Beijing has raged at a trip to Taiwan last week by US House Speaker Nancy Pelosi — the highest-ranking elected American official to visit in decades — staging days of air and sea drills around the island that raised tensions to their highest level in years.
Lou Woei-jye, spokesman for Taiwan’s Eighth Army Corps, told AFP its forces fired howitzers and target flares as part of the defensive drill on Thursday morning.
The exercise in Taiwan’s southernmost county Pingtung began at 0830 am (0030 GMT) and lasted about an hour, he said.
Artillery trucked in from the coast was lined up side by side, with armed soldiers in units firing the howitzers out to sea one after the other, a livestream showed.
Taiwan held a similar drill on Tuesday in Pingtung. Both involved hundreds of troops, the military said.
The military has played down the exercises’ significance, saying they were already scheduled and were not in response to China’s war games.
“We have two goals for the drills, the first is to certify the proper condition of the artillery and their maintenance condition and the second is to confirm the results of last year,” Lou said, referring to annual drills.
‘Prepare for war’
The latest exercise came after China’s military indicated its own drills had come to an end Wednesday, saying its forces “successfully completed various tasks” in the Taiwan Strait while vowing to continue patrolling its waters.
But in the same announcement, China added that it would “continue to carry out military training and prepare for war”.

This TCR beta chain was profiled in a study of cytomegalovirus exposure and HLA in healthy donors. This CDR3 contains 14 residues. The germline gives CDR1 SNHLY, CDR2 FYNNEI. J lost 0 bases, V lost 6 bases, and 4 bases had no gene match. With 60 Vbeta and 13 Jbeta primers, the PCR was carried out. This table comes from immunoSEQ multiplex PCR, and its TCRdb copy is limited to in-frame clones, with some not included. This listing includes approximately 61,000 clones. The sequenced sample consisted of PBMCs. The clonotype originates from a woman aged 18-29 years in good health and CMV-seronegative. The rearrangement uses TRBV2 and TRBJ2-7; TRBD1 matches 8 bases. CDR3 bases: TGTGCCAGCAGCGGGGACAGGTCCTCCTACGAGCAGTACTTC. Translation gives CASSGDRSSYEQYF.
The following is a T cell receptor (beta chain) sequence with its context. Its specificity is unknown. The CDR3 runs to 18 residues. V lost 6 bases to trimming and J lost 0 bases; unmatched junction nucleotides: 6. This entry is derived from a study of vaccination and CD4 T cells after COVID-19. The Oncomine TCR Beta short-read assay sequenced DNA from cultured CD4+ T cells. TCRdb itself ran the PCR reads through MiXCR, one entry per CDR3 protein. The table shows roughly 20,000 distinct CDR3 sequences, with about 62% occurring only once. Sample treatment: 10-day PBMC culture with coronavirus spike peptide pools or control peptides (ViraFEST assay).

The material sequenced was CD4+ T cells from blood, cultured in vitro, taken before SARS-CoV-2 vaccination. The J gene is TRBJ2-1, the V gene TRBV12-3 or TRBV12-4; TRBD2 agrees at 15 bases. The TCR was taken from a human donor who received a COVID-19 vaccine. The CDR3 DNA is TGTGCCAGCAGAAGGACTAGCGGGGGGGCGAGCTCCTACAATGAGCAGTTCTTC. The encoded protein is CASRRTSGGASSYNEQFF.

In a separate white paper published Wednesday, China’s Taiwan Affairs Office said Beijing would “not renounce the use of force” against its neighbour and reserved “the option of taking all necessary measures”.
“We are ready to create vast space for peaceful reunification, but we will leave no room for separatist activities in any form,” it said in the paper.
China last issued a white paper on Taiwan in 2000.
Taiwan’s foreign ministry on Thursday joined its top policymaking body on China in rejecting the “one country, two systems” model that Beijing has proposed for the island.
“China’s whole statement absolutely goes against the cross-strait status quo and its reality,” ministry spokesperson Joanne Ou told a press conference.
“China is using US House Speaker Nancy Pelosi’s visit as an excuse to destroy the status quo and taking the opportunity to make trouble, attempting to create a new normal to intimidate the Taiwanese people.”
“One country, two systems” refers to the model under which Hong Kong and Macau were promised a degree of autonomy under Chinese rule.
Taiwan routinely stages military drills simulating defence against a Chinese invasion, and last month practised repelling attacks from the sea in a “joint interception operation” as part of its largest annual exercises.
In response to the Chinese military revealing it was bringing drills to an end Wednesday, Taiwan’s army said it would “adjust how we deploy our forces… without letting our guard down”.
Since the late 1990s, the island has transformed from an autocracy into a vibrant democracy, and a more distinct Taiwanese identity has solidified.
Relations between the two sides have significantly worsened since Tsai Ing-wen became Taiwan’s president in 2016.
Tsai and her Democratic Progressive Party do not consider Taiwan a part of China.
Their platform falls under China’s broad definition of Taiwanese separatism, which includes those who advocate for the island to have an identity separate from the mainland.
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